W3C home > Mailing lists > Public > www-style@w3.org > January 2015

Re: [css-sizing] Intrinsic sizing on parent, extrinsic sizing on child

From: Tab Atkins Jr. <jackalmage@gmail.com>
Date: Mon, 12 Jan 2015 14:49:19 -0800
Message-ID: <CAAWBYDCm2oqCXRg8G4GFTtU4N1JR=2Zpy4FLPr3pUJh2UGwTsA@mail.gmail.com>
To: Greg Whitworth <gwhit@microsoft.com>
Cc: Boris Zbarsky <bzbarsky@mit.edu>, www-style list <www-style@w3.org>
On Sun, Jan 11, 2015 at 4:02 PM, Greg Whitworth <gwhit@microsoft.com> wrote:
>> I think the Chrome behavior is *better*, in that it seems to match intent well.
>> But I don't think it follows from the current definitions in Sizing, which is
>> almost certainly a Sizing bug; we've been pretty sure for a while that our
>> handling of intrinsic sizes of replaced elements is wrong.  We also simply
>> dont' define what the min-content size contribution is of a replaced element,
>> so the current spec's answer to the question is mu.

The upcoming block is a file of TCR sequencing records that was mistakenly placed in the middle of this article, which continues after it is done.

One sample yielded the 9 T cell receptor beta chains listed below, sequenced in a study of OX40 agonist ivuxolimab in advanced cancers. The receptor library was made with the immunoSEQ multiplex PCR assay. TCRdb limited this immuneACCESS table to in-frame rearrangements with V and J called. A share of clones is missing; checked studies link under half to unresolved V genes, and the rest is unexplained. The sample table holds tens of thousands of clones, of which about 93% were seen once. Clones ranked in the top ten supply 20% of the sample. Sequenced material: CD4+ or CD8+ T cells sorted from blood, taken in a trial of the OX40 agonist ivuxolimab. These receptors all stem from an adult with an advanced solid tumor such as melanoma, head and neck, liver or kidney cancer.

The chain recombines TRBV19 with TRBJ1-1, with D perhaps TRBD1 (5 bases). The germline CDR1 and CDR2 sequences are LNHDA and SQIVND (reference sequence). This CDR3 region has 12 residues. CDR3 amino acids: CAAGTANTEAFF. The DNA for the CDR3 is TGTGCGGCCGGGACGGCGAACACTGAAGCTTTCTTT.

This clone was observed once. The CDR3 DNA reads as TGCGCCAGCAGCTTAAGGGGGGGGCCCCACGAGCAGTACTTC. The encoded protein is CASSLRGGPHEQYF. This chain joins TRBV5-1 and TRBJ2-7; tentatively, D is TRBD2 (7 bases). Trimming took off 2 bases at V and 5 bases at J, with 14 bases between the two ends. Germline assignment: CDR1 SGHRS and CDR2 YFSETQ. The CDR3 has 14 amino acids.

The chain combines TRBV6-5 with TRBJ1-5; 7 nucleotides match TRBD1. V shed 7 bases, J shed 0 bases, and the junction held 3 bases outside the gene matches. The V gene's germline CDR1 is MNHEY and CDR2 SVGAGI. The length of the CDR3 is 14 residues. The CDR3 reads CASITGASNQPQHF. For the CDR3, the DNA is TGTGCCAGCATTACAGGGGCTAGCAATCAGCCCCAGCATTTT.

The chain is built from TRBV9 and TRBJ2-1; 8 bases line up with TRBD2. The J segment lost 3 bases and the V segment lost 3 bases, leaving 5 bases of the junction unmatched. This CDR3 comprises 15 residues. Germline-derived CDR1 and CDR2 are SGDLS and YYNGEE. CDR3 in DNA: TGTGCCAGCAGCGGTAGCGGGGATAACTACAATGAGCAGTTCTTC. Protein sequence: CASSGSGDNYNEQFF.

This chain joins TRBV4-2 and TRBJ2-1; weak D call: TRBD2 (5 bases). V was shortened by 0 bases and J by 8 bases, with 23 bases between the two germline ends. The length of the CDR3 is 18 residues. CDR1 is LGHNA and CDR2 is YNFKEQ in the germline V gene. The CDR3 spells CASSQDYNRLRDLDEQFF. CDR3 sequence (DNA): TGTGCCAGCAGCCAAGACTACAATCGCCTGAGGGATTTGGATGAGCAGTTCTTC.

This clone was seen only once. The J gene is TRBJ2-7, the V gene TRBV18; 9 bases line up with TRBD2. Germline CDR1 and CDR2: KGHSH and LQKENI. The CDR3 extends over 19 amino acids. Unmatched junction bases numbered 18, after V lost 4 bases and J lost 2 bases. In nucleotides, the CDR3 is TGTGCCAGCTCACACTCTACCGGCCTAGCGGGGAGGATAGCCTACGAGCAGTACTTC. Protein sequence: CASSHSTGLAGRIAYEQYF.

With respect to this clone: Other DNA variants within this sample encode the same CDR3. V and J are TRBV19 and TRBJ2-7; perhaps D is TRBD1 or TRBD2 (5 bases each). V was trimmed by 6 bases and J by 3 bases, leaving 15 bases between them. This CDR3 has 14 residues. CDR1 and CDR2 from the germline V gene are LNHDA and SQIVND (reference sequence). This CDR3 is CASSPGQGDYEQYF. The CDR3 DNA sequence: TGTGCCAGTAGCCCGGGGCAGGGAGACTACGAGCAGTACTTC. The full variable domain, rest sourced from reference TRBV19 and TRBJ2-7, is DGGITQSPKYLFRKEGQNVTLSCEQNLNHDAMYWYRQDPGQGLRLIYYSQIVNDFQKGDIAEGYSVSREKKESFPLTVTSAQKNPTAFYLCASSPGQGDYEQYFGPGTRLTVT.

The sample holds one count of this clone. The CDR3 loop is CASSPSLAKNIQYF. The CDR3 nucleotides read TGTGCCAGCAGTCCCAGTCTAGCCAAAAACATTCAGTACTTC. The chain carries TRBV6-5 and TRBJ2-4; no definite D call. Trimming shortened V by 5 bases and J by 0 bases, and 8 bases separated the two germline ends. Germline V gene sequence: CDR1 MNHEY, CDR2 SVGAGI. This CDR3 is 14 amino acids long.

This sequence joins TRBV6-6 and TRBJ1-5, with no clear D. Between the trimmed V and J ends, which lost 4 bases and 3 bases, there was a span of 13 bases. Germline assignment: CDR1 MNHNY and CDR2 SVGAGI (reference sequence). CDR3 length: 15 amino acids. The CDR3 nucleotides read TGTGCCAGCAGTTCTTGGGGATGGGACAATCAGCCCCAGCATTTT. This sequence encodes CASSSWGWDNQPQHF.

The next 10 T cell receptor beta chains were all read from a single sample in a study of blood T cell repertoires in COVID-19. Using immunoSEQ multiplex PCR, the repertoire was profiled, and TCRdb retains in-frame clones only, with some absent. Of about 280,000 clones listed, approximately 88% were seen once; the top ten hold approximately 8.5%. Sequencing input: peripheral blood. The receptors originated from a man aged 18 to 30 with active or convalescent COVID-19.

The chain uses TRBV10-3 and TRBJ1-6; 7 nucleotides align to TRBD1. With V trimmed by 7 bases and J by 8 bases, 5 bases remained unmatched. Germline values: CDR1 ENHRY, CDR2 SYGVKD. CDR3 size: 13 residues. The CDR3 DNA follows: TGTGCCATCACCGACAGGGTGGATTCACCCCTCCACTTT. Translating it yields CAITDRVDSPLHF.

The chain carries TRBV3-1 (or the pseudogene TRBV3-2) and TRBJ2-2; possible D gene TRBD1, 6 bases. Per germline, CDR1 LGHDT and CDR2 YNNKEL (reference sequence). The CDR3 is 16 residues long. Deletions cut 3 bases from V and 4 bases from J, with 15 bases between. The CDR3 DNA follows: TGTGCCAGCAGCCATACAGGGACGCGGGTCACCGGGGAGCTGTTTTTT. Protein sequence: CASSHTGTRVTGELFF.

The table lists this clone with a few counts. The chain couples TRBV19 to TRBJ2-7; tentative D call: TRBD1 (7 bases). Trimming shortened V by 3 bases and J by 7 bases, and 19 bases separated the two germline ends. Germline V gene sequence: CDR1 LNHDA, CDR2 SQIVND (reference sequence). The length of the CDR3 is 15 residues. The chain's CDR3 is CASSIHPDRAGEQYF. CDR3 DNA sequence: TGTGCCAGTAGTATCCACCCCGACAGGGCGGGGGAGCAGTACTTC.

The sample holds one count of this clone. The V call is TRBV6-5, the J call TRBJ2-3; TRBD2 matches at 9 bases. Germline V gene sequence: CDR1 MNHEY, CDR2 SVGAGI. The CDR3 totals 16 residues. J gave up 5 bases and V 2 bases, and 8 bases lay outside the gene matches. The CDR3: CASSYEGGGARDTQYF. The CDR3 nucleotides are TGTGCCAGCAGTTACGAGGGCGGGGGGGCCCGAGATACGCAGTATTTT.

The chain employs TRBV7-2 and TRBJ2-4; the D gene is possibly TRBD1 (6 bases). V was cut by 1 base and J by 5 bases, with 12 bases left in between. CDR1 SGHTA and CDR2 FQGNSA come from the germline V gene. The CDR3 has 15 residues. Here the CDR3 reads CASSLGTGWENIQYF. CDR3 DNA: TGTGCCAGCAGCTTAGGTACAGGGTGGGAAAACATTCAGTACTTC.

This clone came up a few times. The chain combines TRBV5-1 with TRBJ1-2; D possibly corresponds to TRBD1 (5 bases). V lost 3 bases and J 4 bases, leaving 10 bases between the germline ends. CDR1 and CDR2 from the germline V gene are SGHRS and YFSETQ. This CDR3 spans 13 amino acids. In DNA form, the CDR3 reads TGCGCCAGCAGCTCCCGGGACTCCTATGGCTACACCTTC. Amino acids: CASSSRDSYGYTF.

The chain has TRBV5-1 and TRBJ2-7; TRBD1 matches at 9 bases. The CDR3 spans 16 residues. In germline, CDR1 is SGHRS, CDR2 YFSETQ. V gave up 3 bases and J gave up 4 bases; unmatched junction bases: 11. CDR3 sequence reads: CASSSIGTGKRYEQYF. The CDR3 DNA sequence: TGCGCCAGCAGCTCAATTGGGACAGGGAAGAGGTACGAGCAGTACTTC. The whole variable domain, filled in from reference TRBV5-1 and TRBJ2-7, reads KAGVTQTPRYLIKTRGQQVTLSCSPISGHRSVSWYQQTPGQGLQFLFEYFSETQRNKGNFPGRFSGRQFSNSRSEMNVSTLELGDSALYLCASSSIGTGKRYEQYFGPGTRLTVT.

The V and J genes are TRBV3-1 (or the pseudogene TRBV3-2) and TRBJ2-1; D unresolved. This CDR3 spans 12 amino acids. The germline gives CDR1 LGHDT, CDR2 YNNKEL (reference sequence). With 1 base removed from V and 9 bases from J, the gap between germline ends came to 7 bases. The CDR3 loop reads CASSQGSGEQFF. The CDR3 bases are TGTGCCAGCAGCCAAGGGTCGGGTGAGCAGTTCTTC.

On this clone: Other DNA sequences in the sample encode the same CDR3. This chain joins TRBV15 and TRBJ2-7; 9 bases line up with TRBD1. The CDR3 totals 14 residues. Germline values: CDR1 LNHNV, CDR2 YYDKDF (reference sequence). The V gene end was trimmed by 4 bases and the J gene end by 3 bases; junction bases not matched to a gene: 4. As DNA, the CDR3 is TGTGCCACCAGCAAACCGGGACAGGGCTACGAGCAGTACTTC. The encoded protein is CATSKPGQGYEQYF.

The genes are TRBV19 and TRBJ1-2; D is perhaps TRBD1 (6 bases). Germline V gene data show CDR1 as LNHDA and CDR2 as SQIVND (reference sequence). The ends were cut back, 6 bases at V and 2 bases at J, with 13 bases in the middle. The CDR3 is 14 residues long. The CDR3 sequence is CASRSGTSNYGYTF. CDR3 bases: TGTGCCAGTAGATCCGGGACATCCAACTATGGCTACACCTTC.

>
> I actually think that Chrome is more spec compliant here (unless I'm missing something), as this is indeed the most narrow this content could be since the word "programmer" is the longest word (which would cause the overflow).

Can you point to what part of specs you think support that?  As far as
I can tell, this situation is currently undefined in Sizing, since we
don't define what the min content contribution is for replaced
elements.

> With that said, I'm not entirely sure this is the "best" end result. For example, if you remove the text completely Chrome doesn't show the image at all (http://jsfiddle.net/2hrLf81m/) which is not what you would want. I prefer what Gecko is doing in the example provided. Although, I'm not too passionate one way or the other. I guess the big question is, what should "content" represent and what is it's min? We seem to have interop on the longest word determining the max (http://jsfiddle.net/2hrLf81m/1/) when nothing else is included so does anyone have issues with adding:
>
> "If there is content that has an intrinsic size that has a larger max width than the current max of the longest word, make this the max."

This falls out of the definition of the min-content keyword and
min-content contribution concept, if we define the min-content
contribution of an image to be its intrinsic size.  But that's what
I'm not sure we want to do.

~TJ
Received on Monday, 12 January 2015 22:50:07 UTC

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